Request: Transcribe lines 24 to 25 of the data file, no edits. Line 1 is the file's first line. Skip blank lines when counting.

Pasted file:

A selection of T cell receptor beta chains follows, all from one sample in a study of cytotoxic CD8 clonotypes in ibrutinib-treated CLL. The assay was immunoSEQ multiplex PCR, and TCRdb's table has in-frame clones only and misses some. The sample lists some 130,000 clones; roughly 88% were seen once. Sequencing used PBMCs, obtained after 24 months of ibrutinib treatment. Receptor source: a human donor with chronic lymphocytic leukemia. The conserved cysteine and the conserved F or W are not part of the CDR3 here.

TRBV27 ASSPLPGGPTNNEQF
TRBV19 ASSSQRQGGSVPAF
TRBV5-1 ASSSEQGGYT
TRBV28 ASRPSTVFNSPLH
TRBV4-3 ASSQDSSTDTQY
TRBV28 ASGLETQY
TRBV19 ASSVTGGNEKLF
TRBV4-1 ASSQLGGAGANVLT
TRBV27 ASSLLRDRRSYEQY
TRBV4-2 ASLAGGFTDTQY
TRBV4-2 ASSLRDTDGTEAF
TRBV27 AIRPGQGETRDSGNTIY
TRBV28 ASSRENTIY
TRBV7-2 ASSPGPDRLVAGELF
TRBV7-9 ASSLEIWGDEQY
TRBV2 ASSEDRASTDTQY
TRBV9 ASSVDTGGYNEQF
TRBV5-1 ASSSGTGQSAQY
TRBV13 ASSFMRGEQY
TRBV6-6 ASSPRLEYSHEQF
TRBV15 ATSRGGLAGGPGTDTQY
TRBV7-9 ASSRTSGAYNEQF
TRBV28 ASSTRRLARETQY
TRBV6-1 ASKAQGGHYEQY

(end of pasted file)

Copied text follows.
TRBV28 ASSTRRLARETQY
TRBV6-1 ASKAQGGHYEQY